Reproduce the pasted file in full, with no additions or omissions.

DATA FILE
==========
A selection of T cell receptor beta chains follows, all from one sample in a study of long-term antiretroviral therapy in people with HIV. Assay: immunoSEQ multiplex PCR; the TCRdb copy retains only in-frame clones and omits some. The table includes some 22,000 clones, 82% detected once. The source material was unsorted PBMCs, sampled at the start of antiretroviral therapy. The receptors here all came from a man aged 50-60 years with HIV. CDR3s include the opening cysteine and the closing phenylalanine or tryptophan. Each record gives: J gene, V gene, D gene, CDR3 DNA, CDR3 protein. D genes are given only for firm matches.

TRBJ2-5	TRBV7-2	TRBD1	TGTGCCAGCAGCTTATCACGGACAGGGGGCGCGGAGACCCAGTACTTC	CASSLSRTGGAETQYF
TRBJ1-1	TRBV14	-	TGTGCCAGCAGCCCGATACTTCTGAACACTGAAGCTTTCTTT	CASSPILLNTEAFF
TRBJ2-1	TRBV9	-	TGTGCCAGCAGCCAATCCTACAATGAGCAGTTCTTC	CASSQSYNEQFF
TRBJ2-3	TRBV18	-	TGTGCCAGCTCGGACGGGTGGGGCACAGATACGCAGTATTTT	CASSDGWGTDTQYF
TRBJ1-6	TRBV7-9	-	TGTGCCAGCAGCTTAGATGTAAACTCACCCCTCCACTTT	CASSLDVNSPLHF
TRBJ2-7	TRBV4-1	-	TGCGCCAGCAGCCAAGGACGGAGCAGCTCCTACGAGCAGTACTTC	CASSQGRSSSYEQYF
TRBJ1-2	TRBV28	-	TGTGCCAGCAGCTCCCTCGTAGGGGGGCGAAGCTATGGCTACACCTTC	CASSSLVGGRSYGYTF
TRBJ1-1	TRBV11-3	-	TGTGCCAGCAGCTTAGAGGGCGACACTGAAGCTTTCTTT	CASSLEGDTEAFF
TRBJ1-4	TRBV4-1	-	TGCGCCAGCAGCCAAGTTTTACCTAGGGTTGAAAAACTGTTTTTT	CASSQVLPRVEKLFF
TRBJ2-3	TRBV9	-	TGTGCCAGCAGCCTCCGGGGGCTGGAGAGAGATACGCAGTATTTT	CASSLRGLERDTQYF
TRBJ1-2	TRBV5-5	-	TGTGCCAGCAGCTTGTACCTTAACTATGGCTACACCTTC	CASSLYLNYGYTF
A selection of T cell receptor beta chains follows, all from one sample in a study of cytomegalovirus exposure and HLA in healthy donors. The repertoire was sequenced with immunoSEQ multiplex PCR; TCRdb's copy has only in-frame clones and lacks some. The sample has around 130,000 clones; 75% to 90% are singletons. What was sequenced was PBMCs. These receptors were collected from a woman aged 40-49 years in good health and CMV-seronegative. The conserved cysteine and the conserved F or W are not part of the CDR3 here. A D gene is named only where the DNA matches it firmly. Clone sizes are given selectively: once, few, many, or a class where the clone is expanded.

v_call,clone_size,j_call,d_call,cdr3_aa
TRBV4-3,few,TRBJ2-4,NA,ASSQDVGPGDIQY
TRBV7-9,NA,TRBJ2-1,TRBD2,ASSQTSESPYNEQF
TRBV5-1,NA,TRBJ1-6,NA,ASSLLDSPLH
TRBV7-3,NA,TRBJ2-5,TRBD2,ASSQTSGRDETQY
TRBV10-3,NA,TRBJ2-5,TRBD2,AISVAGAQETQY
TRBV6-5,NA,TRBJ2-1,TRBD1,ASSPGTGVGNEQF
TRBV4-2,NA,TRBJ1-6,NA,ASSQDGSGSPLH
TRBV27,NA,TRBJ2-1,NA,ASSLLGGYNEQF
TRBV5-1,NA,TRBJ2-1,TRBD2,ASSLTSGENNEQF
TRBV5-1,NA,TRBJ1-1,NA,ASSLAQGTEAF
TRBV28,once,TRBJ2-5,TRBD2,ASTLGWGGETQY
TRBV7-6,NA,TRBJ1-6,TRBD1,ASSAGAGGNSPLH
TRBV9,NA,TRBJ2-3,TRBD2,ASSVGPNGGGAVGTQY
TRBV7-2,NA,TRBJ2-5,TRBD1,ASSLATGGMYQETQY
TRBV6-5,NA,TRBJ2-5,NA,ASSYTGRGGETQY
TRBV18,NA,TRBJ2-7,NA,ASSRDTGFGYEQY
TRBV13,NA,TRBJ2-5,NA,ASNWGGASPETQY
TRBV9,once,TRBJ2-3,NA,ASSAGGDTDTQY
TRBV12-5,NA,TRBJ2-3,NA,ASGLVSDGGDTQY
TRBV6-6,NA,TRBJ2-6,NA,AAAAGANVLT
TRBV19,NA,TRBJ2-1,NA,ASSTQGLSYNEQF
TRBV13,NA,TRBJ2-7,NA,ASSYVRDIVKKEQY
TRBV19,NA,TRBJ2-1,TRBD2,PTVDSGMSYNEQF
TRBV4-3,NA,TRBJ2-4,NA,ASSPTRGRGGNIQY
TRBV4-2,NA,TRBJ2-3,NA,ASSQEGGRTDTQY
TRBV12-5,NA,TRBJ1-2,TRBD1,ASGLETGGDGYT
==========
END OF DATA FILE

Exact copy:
A selection of T cell receptor beta chains follows, all from one sample in a study of long-term antiretroviral therapy in people with HIV. Assay: immunoSEQ multiplex PCR; the TCRdb copy retains only in-frame clones and omits some. The table includes some 22,000 clones, 82% detected once. The source material was unsorted PBMCs, sampled at the start of antiretroviral therapy. The receptors here all came from a man aged 50-60 years with HIV. CDR3s include the opening cysteine and the closing phenylalanine or tryptophan. Each record gives: J gene, V gene, D gene, CDR3 DNA, CDR3 protein. D genes are given only for firm matches.

TRBJ2-5	TRBV7-2	TRBD1	TGTGCCAGCAGCTTATCACGGACAGGGGGCGCGGAGACCCAGTACTTC	CASSLSRTGGAETQYF
TRBJ1-1	TRBV14	-	TGTGCCAGCAGCCCGATACTTCTGAACACTGAAGCTTTCTTT	CASSPILLNTEAFF
TRBJ2-1	TRBV9	-	TGTGCCAGCAGCCAATCCTACAATGAGCAGTTCTTC	CASSQSYNEQFF
TRBJ2-3	TRBV18	-	TGTGCCAGCTCGGACGGGTGGGGCACAGATACGCAGTATTTT	CASSDGWGTDTQYF
TRBJ1-6	TRBV7-9	-	TGTGCCAGCAGCTTAGATGTAAACTCACCCCTCCACTTT	CASSLDVNSPLHF
TRBJ2-7	TRBV4-1	-	TGCGCCAGCAGCCAAGGACGGAGCAGCTCCTACGAGCAGTACTTC	CASSQGRSSSYEQYF
TRBJ1-2	TRBV28	-	TGTGCCAGCAGCTCCCTCGTAGGGGGGCGAAGCTATGGCTACACCTTC	CASSSLVGGRSYGYTF
TRBJ1-1	TRBV11-3	-	TGTGCCAGCAGCTTAGAGGGCGACACTGAAGCTTTCTTT	CASSLEGDTEAFF
TRBJ1-4	TRBV4-1	-	TGCGCCAGCAGCCAAGTTTTACCTAGGGTTGAAAAACTGTTTTTT	CASSQVLPRVEKLFF
TRBJ2-3	TRBV9	-	TGTGCCAGCAGCCTCCGGGGGCTGGAGAGAGATACGCAGTATTTT	CASSLRGLERDTQYF
TRBJ1-2	TRBV5-5	-	TGTGCCAGCAGCTTGTACCTTAACTATGGCTACACCTTC	CASSLYLNYGYTF
A selection of T cell receptor beta chains follows, all from one sample in a study of cytomegalovirus exposure and HLA in healthy donors. The repertoire was sequenced with immunoSEQ multiplex PCR; TCRdb's copy has only in-frame clones and lacks some. The sample has around 130,000 clones; 75% to 90% are singletons. What was sequenced was PBMCs. These receptors were collected from a woman aged 40-49 years in good health and CMV-seronegative. The conserved cysteine and the conserved F or W are not part of the CDR3 here. A D gene is named only where the DNA matches it firmly. Clone sizes are given selectively: once, few, many, or a class where the clone is expanded.

v_call,clone_size,j_call,d_call,cdr3_aa
TRBV4-3,few,TRBJ2-4,NA,ASSQDVGPGDIQY
TRBV7-9,NA,TRBJ2-1,TRBD2,ASSQTSESPYNEQF
TRBV5-1,NA,TRBJ1-6,NA,ASSLLDSPLH
TRBV7-3,NA,TRBJ2-5,TRBD2,ASSQTSGRDETQY
TRBV10-3,NA,TRBJ2-5,TRBD2,AISVAGAQETQY
TRBV6-5,NA,TRBJ2-1,TRBD1,ASSPGTGVGNEQF
TRBV4-2,NA,TRBJ1-6,NA,ASSQDGSGSPLH
TRBV27,NA,TRBJ2-1,NA,ASSLLGGYNEQF
TRBV5-1,NA,TRBJ2-1,TRBD2,ASSLTSGENNEQF
TRBV5-1,NA,TRBJ1-1,NA,ASSLAQGTEAF
TRBV28,once,TRBJ2-5,TRBD2,ASTLGWGGETQY
TRBV7-6,NA,TRBJ1-6,TRBD1,ASSAGAGGNSPLH
TRBV9,NA,TRBJ2-3,TRBD2,ASSVGPNGGGAVGTQY
TRBV7-2,NA,TRBJ2-5,TRBD1,ASSLATGGMYQETQY
TRBV6-5,NA,TRBJ2-5,NA,ASSYTGRGGETQY
TRBV18,NA,TRBJ2-7,NA,ASSRDTGFGYEQY
TRBV13,NA,TRBJ2-5,NA,ASNWGGASPETQY
TRBV9,once,TRBJ2-3,NA,ASSAGGDTDTQY
TRBV12-5,NA,TRBJ2-3,NA,ASGLVSDGGDTQY
TRBV6-6,NA,TRBJ2-6,NA,AAAAGANVLT
TRBV19,NA,TRBJ2-1,NA,ASSTQGLSYNEQF
TRBV13,NA,TRBJ2-7,NA,ASSYVRDIVKKEQY
TRBV19,NA,TRBJ2-1,TRBD2,PTVDSGMSYNEQF
TRBV4-3,NA,TRBJ2-4,NA,ASSPTRGRGGNIQY
TRBV4-2,NA,TRBJ2-3,NA,ASSQEGGRTDTQY
TRBV12-5,NA,TRBJ1-2,TRBD1,ASGLETGGDGYT